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The Carcieri-ProJo Wars (Continued)

Dave Layman, PR maven and a regular panelist on A Lively Experiment, last week used the show to focus some fire on the Providence Journal's coverage of Governor Carcieri.

This came after the panel discussed a news release -- headlined, "Governor Hypocrite Strikes Again" -- released last week by Democratic Party chairman Bill Lynch. Representative Joseph Trillo (R-Warwick) called the release a distraction from the state's budget deficit.

Then, Layman weighed in with this:

Let me tell you something. I'm troubled by something that I'm really seeing, a trend in the Providence Journal with their reporting on this thing. It's almost as if our dear friend Bob Walsh, who appears on this program a lot, is writing a lot of these stories . . . .

It would have been helpful if Layman had specified which stories he had in mind. Some of the ensuing conversation focused on the editorial in which the ProJo rapped Carcieri over the recent issue of taxpayer-funded interpreters.

Guest moderator Ron St. Pierre called the editorial "a direct attempt at distorting the issue." St. Pierre proceeded to ask, "Is the ProJo in bury-Carcieri mode right now?"

Trillo joined in, calling the interpreter editorial one of the most egregious things he's seen the Journal do. URI's Maureen Moakley interjected, "But Kathy Gregg got it right. I mean, she said what he [Carcieri] said in the story. It was the editorial, I think, that made that leap that wasn't necessary."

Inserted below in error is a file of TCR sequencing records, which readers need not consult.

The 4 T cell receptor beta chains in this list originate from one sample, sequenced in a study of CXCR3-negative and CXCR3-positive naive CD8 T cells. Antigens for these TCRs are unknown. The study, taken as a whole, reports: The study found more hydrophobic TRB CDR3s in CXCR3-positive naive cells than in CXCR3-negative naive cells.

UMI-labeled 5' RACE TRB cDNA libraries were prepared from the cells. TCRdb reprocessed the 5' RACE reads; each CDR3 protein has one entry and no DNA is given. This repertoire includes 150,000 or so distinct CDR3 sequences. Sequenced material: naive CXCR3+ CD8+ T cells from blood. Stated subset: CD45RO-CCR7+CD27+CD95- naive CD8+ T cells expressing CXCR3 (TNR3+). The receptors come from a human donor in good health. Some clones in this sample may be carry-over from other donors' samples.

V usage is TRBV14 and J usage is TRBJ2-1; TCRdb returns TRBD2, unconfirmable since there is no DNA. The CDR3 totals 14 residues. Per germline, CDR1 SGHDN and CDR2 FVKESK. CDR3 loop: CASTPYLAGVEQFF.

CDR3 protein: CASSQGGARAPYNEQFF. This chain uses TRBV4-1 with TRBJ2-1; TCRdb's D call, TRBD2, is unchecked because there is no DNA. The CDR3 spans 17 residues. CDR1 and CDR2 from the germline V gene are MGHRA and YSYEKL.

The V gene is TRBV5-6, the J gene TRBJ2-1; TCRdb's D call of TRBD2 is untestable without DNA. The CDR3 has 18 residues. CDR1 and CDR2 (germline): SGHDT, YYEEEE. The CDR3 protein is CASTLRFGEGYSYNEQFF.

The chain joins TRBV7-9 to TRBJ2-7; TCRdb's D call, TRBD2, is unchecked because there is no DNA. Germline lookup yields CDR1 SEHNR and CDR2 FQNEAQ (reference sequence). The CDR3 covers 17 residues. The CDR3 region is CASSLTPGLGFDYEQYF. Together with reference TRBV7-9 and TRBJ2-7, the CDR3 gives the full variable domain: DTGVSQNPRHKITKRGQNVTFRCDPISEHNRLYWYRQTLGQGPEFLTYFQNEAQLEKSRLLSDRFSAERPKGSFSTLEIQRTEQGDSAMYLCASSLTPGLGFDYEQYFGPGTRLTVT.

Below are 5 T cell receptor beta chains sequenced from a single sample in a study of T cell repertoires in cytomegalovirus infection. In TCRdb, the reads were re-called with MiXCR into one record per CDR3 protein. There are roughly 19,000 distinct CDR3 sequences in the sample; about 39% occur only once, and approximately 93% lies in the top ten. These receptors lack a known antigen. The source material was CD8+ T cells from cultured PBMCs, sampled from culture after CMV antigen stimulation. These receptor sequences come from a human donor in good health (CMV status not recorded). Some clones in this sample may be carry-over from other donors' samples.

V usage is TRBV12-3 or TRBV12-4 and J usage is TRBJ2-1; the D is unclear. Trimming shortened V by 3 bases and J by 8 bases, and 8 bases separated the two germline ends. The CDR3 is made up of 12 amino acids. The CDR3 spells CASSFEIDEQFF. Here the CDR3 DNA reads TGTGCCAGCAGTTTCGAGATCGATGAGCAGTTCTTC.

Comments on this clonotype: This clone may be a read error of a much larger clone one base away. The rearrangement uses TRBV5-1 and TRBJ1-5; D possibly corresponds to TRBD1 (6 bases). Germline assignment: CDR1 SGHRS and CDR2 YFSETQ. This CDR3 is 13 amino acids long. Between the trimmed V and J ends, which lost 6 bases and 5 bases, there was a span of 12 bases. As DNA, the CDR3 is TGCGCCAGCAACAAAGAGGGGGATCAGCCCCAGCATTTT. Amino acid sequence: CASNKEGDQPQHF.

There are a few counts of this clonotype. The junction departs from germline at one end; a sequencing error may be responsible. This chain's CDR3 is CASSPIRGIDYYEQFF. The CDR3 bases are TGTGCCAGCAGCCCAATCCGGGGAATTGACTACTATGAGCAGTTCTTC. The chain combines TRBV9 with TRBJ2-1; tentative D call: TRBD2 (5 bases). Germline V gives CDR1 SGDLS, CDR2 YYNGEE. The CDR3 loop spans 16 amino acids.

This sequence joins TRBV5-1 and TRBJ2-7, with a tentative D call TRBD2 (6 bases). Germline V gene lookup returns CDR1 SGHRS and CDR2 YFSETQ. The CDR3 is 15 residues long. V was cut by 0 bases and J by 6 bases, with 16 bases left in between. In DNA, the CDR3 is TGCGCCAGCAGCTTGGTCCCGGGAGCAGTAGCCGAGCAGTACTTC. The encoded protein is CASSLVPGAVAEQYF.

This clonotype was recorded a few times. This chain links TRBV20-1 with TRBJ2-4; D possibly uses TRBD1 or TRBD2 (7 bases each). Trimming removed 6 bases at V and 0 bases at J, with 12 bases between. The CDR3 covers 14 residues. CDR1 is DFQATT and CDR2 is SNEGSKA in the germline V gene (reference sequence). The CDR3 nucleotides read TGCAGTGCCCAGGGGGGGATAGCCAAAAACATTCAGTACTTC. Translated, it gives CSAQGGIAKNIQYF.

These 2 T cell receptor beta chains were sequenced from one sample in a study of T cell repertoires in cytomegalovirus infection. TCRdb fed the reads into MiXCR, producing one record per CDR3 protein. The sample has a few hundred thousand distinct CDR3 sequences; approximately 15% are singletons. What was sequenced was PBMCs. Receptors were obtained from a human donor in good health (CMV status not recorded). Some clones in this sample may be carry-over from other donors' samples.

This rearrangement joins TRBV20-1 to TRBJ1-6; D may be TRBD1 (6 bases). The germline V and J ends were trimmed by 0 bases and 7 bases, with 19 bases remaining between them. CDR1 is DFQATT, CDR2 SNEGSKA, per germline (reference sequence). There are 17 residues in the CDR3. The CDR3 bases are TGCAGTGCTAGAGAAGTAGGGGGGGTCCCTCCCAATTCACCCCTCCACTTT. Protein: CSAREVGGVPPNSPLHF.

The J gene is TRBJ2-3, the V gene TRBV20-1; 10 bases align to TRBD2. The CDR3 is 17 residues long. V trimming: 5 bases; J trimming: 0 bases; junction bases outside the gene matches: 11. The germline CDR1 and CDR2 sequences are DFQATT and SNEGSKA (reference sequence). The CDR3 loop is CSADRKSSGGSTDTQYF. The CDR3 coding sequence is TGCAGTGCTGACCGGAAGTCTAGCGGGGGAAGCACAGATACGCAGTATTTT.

However, as I wrote last week, this criticism may be off-base, since the governor's intent wasn't wholly clear as reported in this story by Gregg:

Before he went on the radio, the governor would only say that his staff-reduction plans would target “back office” workers, like those who work in “finance, accounting and a few lawyers.”

He loosened up two days later, however, when talking to a radio audience.

Asked by a caller why the state needs interpreters in the courts and other state agencies, Carcieri said: “Amen to you buddy.”

In the hunt for expendable jobs, Carcieri said he found, for example, one department with eight Spanish-speaking interpreters, and “I said why are we, at taxpayer expense, providing interpreters for people who want benefits from us? It seems completely illogical to me because you’re right,” he told the caller. “My grandparents immigrated from Italy. My grandmother didn’t speak English. She learned it…”

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